5 Top tips on developing and introducing a collaborative culture physically and virtually
1. It starts with your management team
A collaborative culture needs to be set by your management team, who demonstrate and support that culture through their individual and collective actions. By doing it yourself, you’ll encourage all staff to share thoughts and ideas and not be afraid to ask. Strong leaders are good at developing that feeling in each individual member of staff that their thoughts, experience and ideas are important and valued.
2. Focus on building relationships
Help your staff build personal relationships throughout your team from the day they join. Provide time, space and opportunity for your team to get to know and simply spend time with each other. We try to make sure everyone who joins has at least two ‘buddies’. One to help them get up to speed with our procedures, client work, colleagues, etc, and another from a different team altogether who is there to answer what a new joiner might feel is a ‘silly’ question (there aren’t any) or simply chat to about their weekend or the mad thing their cockerpoo had done that morning.
Our approach, where we take time to get to know each other as individuals, improves the sharing of ideas and knowledge. Yes, it is harder to do virtually because it takes greater effort to consciously switch off ‘work’ mode and switch on ‘friend’ mode when you’re calling rather than sitting next to someone, but it’s well worth encouraging that ethic among your staff.
3. Be social
It’s good for the soul, as well as for creating a collaborative culture. We’ve always made a point of doing everything from regular team lunches when you’re in the office to whole business charity events and social get togethers. Being a strong team socially meant we were in good shape when the pandemic hit and we all made the effort to continue social activity in the virtual world while working remotely.
Team lunches became team social calls where people just chat about their week, what they’re watching on tv, etc, and not really about work. Whole business socials went from single location favourites like an improvisation workshop with RADA, RIB boat rides on the Thames and flight simulator and aviation skills challenges, to a virtual summer fete with baking and best hat competitions, bingo and goody boxes. Unfortunately you can’t taste cakes through a screen, but they still look amazing so virtual is perfectly achievable and will remain important as more staff work remotely more often in future.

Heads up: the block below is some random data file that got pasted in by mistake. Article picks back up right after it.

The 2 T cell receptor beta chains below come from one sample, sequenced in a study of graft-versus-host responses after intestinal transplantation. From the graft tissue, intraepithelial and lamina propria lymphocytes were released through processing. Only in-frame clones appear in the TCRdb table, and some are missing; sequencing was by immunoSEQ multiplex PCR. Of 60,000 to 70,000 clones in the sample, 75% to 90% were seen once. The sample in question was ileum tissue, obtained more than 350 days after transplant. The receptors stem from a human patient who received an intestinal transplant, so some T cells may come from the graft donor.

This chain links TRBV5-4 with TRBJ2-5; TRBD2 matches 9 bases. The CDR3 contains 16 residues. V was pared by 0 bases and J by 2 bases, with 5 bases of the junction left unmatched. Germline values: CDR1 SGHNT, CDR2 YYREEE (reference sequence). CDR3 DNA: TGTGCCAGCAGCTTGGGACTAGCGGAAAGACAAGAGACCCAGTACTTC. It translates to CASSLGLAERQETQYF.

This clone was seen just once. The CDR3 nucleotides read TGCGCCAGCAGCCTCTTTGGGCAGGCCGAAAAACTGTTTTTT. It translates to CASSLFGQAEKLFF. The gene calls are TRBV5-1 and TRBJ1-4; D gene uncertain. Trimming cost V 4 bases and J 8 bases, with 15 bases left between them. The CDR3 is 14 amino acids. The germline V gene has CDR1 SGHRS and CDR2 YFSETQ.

4. Make collaborating easy
Different members of our team prefer sharing things in different ways. That’s why we make sure the PSGS team has a whole host of opportunities for collaborating. We use tech smartly and have an online platform (called the hub) which is core platform for facilitating the sharing of knowledge within the team.
This is supplemented with regular ‘open platform’ team meetings – in-person pre-Covid-19 and switched to fortnightly Town Hall style video calls during the pandemic. Smaller groups, such as our scheme secretarial team, have calls which help the team come together, share work they’re doing for clients and ask if others have experience of different issues. Rotating the chair each meeting generates a sense of ownership and openness across the team.
5. Be proud about the value of collaboration
Collaboration is so important to us. It is the first word we use to describe not only our culture, but also our business. Whether you’re helping a new joiner settle in and get up to speed quickly, helping team members to do their jobs faster and more efficiently or helping your clients benefit from the power of aggregated knowledge, sharing and collaborating is valuable in so many ways.
In partnership with Punter Southall Governance Services (PSGS)
PSGS are trusteeship and pension governance experts.